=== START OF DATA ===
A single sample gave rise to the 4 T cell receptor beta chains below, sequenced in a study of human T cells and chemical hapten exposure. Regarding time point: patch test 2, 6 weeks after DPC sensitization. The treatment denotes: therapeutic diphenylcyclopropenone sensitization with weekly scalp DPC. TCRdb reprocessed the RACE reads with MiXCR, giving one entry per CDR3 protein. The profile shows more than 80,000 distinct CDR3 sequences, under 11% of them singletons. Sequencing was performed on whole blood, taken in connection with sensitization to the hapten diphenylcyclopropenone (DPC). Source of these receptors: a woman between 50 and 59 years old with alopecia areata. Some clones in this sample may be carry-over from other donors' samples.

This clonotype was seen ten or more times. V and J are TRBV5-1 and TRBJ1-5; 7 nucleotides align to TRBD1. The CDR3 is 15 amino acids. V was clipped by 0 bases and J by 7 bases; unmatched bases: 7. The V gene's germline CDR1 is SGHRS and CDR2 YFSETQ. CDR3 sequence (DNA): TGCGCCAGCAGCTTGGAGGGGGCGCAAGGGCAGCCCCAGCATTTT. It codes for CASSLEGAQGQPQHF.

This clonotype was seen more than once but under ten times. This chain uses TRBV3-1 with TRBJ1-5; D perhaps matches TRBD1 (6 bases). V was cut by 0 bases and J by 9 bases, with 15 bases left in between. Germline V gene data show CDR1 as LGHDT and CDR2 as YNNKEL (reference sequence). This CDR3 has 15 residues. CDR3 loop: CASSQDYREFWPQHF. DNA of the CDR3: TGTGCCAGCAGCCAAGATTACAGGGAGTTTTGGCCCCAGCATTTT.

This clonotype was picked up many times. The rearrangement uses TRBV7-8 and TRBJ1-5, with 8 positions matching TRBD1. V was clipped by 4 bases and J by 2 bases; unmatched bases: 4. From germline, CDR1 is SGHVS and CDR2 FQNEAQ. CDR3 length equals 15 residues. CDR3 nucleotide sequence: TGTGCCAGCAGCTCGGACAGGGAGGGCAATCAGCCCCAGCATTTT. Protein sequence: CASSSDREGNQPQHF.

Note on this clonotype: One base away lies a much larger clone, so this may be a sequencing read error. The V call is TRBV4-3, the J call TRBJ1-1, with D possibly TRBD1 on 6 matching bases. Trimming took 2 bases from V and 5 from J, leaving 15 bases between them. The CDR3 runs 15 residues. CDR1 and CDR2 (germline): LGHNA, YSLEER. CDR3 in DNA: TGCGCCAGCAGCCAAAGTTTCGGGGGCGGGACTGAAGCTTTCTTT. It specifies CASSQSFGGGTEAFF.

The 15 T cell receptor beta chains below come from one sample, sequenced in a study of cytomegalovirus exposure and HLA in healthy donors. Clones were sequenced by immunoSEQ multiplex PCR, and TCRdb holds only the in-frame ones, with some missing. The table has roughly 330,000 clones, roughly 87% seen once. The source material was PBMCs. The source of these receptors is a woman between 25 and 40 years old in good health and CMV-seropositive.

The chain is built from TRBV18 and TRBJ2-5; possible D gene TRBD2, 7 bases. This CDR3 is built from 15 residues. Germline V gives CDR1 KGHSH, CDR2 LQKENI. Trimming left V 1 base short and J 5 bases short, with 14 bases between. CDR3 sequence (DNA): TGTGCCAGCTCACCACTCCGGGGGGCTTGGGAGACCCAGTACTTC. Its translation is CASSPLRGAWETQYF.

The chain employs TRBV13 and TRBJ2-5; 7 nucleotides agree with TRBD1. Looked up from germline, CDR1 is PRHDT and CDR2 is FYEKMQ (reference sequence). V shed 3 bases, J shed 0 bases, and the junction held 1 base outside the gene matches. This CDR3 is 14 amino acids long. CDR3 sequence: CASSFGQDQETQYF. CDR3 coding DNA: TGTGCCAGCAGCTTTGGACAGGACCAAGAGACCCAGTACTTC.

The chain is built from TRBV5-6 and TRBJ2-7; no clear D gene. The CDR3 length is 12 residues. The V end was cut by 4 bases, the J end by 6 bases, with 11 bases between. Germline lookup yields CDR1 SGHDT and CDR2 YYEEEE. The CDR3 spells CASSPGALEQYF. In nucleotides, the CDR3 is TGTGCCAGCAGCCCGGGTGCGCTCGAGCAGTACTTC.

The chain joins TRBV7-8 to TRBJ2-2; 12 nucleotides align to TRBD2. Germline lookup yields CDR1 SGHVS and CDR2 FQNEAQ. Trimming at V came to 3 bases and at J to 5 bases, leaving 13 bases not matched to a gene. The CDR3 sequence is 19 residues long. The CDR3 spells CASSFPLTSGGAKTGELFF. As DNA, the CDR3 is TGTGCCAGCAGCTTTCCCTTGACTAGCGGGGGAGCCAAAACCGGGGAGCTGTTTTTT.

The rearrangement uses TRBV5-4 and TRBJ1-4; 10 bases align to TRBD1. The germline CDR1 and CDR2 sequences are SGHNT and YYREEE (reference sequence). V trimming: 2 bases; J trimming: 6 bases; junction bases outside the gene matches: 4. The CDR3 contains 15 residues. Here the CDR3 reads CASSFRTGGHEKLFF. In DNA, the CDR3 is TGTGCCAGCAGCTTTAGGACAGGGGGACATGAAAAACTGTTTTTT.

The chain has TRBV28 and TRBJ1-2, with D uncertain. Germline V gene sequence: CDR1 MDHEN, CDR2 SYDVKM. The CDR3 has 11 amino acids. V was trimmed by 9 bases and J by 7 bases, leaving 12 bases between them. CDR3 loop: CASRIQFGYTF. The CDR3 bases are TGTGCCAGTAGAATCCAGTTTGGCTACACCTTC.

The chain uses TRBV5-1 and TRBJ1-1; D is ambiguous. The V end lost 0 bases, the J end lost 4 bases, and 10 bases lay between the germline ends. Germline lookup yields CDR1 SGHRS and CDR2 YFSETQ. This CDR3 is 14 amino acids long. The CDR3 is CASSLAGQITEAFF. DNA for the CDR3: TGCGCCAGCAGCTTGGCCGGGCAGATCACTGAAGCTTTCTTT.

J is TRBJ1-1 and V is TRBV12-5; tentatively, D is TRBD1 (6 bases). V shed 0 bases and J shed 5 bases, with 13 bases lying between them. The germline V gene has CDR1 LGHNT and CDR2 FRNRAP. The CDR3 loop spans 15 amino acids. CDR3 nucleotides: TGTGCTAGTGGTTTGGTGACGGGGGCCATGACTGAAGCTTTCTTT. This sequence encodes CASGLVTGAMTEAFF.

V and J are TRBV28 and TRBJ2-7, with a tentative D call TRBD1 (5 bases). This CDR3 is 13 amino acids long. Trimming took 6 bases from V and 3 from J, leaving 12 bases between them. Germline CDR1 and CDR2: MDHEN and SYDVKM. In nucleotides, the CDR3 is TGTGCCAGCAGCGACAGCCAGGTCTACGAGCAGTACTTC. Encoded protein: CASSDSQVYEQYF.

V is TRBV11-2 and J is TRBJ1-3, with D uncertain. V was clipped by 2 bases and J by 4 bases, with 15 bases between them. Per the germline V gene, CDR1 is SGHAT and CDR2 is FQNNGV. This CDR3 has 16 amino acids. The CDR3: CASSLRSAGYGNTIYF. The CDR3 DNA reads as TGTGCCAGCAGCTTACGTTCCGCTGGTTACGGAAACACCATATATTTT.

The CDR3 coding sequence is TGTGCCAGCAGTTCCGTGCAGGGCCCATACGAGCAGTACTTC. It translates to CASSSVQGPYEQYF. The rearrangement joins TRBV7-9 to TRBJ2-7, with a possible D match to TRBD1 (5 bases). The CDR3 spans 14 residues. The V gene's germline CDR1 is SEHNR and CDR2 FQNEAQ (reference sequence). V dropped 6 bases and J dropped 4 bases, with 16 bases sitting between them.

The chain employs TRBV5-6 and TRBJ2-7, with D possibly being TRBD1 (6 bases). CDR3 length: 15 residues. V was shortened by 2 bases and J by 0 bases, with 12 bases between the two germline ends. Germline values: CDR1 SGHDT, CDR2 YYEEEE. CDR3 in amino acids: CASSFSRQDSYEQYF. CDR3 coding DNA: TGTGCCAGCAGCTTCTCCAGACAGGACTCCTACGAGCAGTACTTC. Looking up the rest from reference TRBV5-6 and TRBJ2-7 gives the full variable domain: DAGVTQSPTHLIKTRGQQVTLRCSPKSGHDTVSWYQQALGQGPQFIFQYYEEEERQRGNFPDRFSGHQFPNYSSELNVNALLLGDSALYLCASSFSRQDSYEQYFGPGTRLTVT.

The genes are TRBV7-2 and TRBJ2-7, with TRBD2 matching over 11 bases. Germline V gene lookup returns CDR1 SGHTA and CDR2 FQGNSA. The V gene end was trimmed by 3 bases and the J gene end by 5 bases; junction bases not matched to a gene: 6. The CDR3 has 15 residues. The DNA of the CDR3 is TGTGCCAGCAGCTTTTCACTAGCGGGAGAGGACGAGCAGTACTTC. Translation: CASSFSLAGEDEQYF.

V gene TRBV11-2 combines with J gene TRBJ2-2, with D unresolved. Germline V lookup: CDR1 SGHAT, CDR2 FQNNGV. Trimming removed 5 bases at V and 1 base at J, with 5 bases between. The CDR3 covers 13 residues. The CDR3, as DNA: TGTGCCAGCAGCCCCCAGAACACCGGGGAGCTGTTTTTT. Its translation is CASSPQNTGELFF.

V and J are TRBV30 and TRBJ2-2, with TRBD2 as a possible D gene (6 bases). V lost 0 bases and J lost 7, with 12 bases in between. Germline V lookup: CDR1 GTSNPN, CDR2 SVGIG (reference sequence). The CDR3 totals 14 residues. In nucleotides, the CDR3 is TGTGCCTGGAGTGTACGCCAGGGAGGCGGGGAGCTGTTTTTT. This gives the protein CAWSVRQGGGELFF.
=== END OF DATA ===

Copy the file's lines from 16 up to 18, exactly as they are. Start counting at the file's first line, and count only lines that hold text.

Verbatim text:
V is TRBV11-2 and J is TRBJ1-3, with D uncertain. V was clipped by 2 bases and J by 4 bases, with 15 bases between them. Per the germline V gene, CDR1 is SGHAT and CDR2 is FQNNGV. This CDR3 has 16 amino acids. The CDR3: CASSLRSAGYGNTIYF. The CDR3 DNA reads as TGTGCCAGCAGCTTACGTTCCGCTGGTTACGGAAACACCATATATTTT.

The CDR3 coding sequence is TGTGCCAGCAGTTCCGTGCAGGGCCCATACGAGCAGTACTTC. It translates to CASSSVQGPYEQYF. The rearrangement joins TRBV7-9 to TRBJ2-7, with a possible D match to TRBD1 (5 bases). The CDR3 spans 14 residues. The V gene's germline CDR1 is SEHNR and CDR2 FQNEAQ (reference sequence). V dropped 6 bases and J dropped 4 bases, with 16 bases sitting between them.

The chain employs TRBV5-6 and TRBJ2-7, with D possibly being TRBD1 (6 bases). CDR3 length: 15 residues. V was shortened by 2 bases and J by 0 bases, with 12 bases between the two germline ends. Germline values: CDR1 SGHDT, CDR2 YYEEEE. CDR3 in amino acids: CASSFSRQDSYEQYF. CDR3 coding DNA: TGTGCCAGCAGCTTCTCCAGACAGGACTCCTACGAGCAGTACTTC. Looking up the rest from reference TRBV5-6 and TRBJ2-7 gives the full variable domain: DAGVTQSPTHLIKTRGQQVTLRCSPKSGHDTVSWYQQALGQGPQFIFQYYEEEERQRGNFPDRFSGHQFPNYSSELNVNALLLGDSALYLCASSFSRQDSYEQYFGPGTRLTVT.